Big headline, I know. I promise it's not just a shock & awe attention grabber. I really did it, and I think I had good reason.
First off, a little background on me. My name is Brian French and I'm the one who started this whole Edward & Co. thing. (I know, weird that my name isn't Edward). I've always enjoyed golf and the lifestyle that surrounds it, but for the last 12 years I had a pretty demanding job that didn't really allow me to put any time into the sport. I am, by definition, a very average golfer. Going into this winter, my handicap sat at 15.9 and that was a pretty big jump from where I started this past season before quitting my job. Knowing that winter in Michigan won't allow me to get on the course for close to 5 months, I decided to outline my offseason plan and goals. One of the big ones that I settled on was hitting 10,000 shots during the offseason. The goal of this exercise was mainly to get more comfortable and confident in my swing and to clean up the stupid errors that plague most folks of my skill level. With the comfort, I hoped that added distance would come but honestly that was secondary to my main goal.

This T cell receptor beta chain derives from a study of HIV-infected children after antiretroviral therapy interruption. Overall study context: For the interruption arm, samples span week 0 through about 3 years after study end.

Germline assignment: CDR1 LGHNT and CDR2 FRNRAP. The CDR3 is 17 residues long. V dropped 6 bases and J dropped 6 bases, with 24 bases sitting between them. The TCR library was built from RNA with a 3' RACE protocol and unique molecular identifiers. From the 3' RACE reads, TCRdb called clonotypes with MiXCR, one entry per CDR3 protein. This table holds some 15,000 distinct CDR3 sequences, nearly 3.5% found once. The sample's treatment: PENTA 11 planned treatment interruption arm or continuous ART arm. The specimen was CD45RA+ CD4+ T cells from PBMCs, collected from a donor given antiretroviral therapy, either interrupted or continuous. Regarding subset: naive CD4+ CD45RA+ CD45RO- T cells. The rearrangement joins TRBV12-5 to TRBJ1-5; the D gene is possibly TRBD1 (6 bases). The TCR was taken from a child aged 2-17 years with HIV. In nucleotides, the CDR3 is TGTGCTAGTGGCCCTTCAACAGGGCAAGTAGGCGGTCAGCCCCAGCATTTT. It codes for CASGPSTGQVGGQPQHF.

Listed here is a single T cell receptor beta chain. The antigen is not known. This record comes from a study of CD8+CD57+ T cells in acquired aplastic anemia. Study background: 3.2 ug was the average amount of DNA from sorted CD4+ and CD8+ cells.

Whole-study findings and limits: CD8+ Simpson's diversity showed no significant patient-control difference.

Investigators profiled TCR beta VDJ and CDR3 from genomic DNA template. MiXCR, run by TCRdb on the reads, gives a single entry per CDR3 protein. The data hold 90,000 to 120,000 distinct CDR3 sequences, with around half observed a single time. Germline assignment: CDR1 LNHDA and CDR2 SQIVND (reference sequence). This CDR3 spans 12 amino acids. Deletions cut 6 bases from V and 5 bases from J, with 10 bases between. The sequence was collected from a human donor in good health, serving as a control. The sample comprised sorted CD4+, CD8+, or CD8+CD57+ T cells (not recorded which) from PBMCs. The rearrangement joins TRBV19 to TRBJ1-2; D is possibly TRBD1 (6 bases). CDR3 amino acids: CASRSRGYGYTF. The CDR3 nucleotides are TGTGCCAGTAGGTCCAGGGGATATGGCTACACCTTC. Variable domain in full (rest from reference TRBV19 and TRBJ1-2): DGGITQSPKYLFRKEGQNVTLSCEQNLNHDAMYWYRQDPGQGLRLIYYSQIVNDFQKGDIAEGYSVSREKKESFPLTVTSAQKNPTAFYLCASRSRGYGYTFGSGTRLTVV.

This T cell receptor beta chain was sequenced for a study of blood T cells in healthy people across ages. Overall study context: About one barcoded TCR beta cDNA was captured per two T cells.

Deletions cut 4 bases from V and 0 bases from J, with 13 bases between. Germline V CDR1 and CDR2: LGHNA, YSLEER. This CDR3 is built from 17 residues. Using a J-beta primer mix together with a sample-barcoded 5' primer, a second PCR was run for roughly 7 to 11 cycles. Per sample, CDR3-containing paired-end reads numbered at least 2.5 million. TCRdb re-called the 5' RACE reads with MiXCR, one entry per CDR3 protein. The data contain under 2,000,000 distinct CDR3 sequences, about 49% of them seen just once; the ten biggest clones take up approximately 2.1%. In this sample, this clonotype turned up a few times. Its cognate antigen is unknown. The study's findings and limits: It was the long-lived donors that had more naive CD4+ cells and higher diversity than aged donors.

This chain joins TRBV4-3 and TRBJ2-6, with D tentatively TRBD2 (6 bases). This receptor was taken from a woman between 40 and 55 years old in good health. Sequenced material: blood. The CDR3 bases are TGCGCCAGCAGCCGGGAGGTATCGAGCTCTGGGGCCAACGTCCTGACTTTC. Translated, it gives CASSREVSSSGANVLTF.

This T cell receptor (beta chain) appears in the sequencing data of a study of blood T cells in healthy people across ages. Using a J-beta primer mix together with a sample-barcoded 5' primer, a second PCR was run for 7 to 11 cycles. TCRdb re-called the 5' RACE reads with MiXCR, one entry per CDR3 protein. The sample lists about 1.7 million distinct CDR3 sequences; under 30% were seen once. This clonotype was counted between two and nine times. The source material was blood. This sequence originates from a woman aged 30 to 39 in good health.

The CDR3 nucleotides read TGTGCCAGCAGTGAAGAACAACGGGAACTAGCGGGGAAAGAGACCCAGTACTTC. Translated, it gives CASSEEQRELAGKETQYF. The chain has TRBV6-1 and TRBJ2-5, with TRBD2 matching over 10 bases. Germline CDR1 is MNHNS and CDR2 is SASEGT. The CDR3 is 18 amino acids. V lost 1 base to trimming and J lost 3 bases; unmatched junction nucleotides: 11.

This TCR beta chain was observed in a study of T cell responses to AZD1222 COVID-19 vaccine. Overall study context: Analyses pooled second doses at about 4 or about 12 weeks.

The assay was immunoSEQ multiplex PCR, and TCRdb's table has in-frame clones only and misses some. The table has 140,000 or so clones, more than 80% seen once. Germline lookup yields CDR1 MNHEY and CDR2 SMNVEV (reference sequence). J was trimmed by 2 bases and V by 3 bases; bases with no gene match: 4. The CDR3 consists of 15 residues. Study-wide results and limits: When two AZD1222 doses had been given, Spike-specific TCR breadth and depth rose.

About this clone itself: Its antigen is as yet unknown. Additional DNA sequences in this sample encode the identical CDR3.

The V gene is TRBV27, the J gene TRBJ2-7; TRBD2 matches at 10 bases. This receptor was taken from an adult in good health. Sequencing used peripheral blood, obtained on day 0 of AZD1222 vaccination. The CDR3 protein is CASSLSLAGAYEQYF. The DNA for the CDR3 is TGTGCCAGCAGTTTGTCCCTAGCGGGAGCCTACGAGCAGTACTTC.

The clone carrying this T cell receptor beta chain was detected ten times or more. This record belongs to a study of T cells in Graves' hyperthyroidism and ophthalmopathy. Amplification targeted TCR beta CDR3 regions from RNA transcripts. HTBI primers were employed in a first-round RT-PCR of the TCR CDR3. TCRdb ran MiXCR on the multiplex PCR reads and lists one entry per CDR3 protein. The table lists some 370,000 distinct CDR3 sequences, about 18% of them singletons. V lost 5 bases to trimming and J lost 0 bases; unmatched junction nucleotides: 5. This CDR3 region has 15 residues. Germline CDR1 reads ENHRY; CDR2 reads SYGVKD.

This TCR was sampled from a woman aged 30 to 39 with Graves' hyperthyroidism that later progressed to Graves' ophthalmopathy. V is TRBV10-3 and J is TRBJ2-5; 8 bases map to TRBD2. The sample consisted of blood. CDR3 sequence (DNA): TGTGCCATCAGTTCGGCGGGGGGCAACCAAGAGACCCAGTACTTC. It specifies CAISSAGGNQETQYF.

So there you have it, I set off to smack 10,000 balls and see what it got me. Here are some more details. My date range was 11/13/20 to 4/1/21 (139 days, 72 shots a day) and my launch monitor was the Sky Trak.
2,000 Shot Update (12/17/20): I took two weeks off for vacation and it's been a wild experience catching up on the shots missed. The original pace was for 72 shots a day (which is more than it sounds like) and I'm trying to do double and triple duty to catch up. Other than my muscles and joints getting used to the new workload, the actual swing impact is going very well so far. I've seen substantial distance gains as I get more comfortable with increasing my swing speed and, perhaps more surprisingly, my shot dispersion is slowly decreasing for most clubs. All in all, I'm very happy with the progress and I'm hoping that the returns don't diminish from here out. Side note: I've never hit the same ball this many times without losing it, and I'm starting to realize that balls have a shorter life span than I expected.